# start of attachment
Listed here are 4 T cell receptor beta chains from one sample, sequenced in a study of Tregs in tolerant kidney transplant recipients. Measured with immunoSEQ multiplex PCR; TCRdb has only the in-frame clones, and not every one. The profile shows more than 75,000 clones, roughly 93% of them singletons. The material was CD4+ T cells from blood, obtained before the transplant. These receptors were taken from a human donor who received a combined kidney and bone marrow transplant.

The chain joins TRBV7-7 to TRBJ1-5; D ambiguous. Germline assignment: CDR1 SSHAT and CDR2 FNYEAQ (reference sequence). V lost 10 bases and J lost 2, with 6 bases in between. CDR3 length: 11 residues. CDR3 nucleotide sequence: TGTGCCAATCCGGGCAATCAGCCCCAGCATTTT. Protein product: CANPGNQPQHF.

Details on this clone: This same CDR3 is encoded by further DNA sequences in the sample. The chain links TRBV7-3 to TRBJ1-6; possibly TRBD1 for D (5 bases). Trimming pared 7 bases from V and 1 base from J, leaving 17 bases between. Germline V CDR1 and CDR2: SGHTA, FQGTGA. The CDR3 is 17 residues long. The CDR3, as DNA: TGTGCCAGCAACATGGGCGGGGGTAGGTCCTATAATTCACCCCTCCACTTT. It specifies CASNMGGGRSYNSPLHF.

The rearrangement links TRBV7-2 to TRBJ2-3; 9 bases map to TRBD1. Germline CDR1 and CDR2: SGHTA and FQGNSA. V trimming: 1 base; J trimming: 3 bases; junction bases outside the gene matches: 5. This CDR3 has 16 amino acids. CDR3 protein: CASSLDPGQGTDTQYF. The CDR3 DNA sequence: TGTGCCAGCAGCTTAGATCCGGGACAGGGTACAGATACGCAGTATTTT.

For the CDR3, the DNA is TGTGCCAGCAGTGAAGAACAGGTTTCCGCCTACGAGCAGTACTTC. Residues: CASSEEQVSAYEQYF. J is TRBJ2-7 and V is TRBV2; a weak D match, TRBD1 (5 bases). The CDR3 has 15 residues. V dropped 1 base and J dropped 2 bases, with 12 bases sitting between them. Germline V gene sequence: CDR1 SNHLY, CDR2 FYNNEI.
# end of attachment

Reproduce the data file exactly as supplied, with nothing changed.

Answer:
Listed here are 4 T cell receptor beta chains from one sample, sequenced in a study of Tregs in tolerant kidney transplant recipients. Measured with immunoSEQ multiplex PCR; TCRdb has only the in-frame clones, and not every one. The profile shows more than 75,000 clones, roughly 93% of them singletons. The material was CD4+ T cells from blood, obtained before the transplant. These receptors were taken from a human donor who received a combined kidney and bone marrow transplant.

The chain joins TRBV7-7 to TRBJ1-5; D ambiguous. Germline assignment: CDR1 SSHAT and CDR2 FNYEAQ (reference sequence). V lost 10 bases and J lost 2, with 6 bases in between. CDR3 length: 11 residues. CDR3 nucleotide sequence: TGTGCCAATCCGGGCAATCAGCCCCAGCATTTT. Protein product: CANPGNQPQHF.

Details on this clone: This same CDR3 is encoded by further DNA sequences in the sample. The chain links TRBV7-3 to TRBJ1-6; possibly TRBD1 for D (5 bases). Trimming pared 7 bases from V and 1 base from J, leaving 17 bases between. Germline V CDR1 and CDR2: SGHTA, FQGTGA. The CDR3 is 17 residues long. The CDR3, as DNA: TGTGCCAGCAACATGGGCGGGGGTAGGTCCTATAATTCACCCCTCCACTTT. It specifies CASNMGGGRSYNSPLHF.

The rearrangement links TRBV7-2 to TRBJ2-3; 9 bases map to TRBD1. Germline CDR1 and CDR2: SGHTA and FQGNSA. V trimming: 1 base; J trimming: 3 bases; junction bases outside the gene matches: 5. This CDR3 has 16 amino acids. CDR3 protein: CASSLDPGQGTDTQYF. The CDR3 DNA sequence: TGTGCCAGCAGCTTAGATCCGGGACAGGGTACAGATACGCAGTATTTT.

For the CDR3, the DNA is TGTGCCAGCAGTGAAGAACAGGTTTCCGCCTACGAGCAGTACTTC. Residues: CASSEEQVSAYEQYF. J is TRBJ2-7 and V is TRBV2; a weak D match, TRBD1 (5 bases). The CDR3 has 15 residues. V dropped 1 base and J dropped 2 bases, with 12 bases sitting between them. Germline V gene sequence: CDR1 SNHLY, CDR2 FYNNEI.